NSO has program filled with riches

New music blends in with the old

MusicReview

October 26, 2002|By Tim Smith | Tim Smith,SUN MUSIC CRITIC

Ezra Pound thought that "music begins to atrophy when it departs too far from the dance." The National Symphony Orchestra's current program revels in works that seem determined to prove his theory.

This colorful mix of material, including two world premieres, is the sort that NSO music director Leonard Slatkin excels at concocting - and conducting.

On Thursday night at the Kennedy Center Concert Hall, the theme was neatly established by the oldest item on the bill, Carl Maria von Weber's Invitation to the Dance, which received a pleasant account that was just a little short on finesse and sparkle. There were sensitive solos from assistant principal cellist Glenn Garlick.

The rest of the full-scale, full-throttle scores offered few let's-sit-this-one-out moments. It was a mostly high-kicking night.

Cindy McTee's Symphony No 1: Ballet for Orchestra, a product of the invaluable Hechinger Commissioning Fund for New Orchestral Works, sets out "to enlighten and to entertain, to communicate wholeness, and to celebrate life," says the Texas-based composer. This suggests something terribly new age-y, but the symphony actually comes across with a gritty energy and abundant cleverness.

There is much to engage the ear - from the growling, down-in-the-depths woodwind solos of the first movement and dark lyricism of the second, to an affectionate take-off on Maurice Ravel's La Valse in the third and groans of exotic percussion instruments punctuating the jazzy fourth. Structural clarity and sophisticated orchestration add to the assets. McTee's style falls into that neo-tonal category so prevalent today, but avoids turning faceless.

Slatkin, firmly attuned to the beat and the spirit of the score, elicited a taut, dynamic performance from the ensemble.

New Yorker Steven Burke was commissioned through the same Hechinger fund for the NSO's unusual series of new "encores" - short pieces meant to add a kind of final thought on a specific program. Slatkin decided to place the premiere of Burke's Dance Craze at the midway point, rather than at the very end after Ravel's La Valse, which really is the last word on orchestral dance.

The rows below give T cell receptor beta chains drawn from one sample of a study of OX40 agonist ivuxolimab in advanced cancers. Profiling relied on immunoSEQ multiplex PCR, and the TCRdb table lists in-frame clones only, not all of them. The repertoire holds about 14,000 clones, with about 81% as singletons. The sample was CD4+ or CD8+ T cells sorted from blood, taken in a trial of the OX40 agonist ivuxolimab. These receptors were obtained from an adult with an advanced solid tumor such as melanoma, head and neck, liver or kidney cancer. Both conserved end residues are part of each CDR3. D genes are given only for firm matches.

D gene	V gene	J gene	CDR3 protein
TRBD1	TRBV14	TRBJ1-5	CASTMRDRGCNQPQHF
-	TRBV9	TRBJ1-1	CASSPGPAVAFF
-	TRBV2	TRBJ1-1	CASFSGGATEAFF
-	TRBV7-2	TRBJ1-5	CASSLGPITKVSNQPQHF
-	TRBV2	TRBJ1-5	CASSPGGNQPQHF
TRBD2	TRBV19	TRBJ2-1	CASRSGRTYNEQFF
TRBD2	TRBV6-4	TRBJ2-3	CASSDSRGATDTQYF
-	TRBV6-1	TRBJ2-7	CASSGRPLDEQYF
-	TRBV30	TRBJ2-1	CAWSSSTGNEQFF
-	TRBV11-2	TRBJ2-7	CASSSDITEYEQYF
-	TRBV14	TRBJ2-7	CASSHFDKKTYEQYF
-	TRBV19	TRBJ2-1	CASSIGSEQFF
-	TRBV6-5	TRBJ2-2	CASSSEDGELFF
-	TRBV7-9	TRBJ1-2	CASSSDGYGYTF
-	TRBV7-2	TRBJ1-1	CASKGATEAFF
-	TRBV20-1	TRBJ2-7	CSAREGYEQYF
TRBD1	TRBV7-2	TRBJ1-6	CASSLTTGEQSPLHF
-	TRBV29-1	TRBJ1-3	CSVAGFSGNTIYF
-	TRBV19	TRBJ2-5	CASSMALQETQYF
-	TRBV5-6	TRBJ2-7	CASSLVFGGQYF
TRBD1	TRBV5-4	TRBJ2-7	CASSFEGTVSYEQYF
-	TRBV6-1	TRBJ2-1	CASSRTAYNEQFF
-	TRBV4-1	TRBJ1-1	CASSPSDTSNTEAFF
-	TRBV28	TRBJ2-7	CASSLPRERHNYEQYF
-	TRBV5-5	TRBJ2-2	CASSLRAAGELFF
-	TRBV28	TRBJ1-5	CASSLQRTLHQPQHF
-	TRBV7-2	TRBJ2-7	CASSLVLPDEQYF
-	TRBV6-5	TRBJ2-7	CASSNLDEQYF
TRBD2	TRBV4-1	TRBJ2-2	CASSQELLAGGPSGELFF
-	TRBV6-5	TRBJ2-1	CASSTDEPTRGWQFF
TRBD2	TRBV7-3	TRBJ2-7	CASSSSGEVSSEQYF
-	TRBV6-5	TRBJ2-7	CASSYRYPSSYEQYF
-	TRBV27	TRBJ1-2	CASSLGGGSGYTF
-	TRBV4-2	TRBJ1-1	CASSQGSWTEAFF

Burke's encore is suitably noisy, prismatic and hard-driven, if not quite memorable.

It was interesting to hear how fresh Colin McPhee's 1936 Tabuh-Tabihan still sounds. The Canadian composer, a 1921 graduate of the Peabody Institute, incorporated the idioms of the Balinese gamelan ensemble and its distinctive, percussion-driven music. Slatkin had this richly exotic, almost pre-minimalist score churning and pulsating seductively.

Aaron Copland's Dance Symphony from 1930 hasn't lost its punch, either. This is pre-lyrical-Americana Copland, edgy in rhythm and harmony. Although more biting attacks and a greater sense of spontaneity would have been welcome from the ensemble, the score's character came through vividly.

Slatkin had La Valse swirling almost giddily. I wish he had allowed more breathing room in places, but the sheer drive of the performance, not to mention some of the most bravura playing I've heard by the NSO, made a striking impression.

Concert

What: National Symphony Orchestra

Where: Kennedy Center, 2700 F St., N.W., Washington

When: 8 tonight

Tickets: $19 to $69

Call: 202-467-4600

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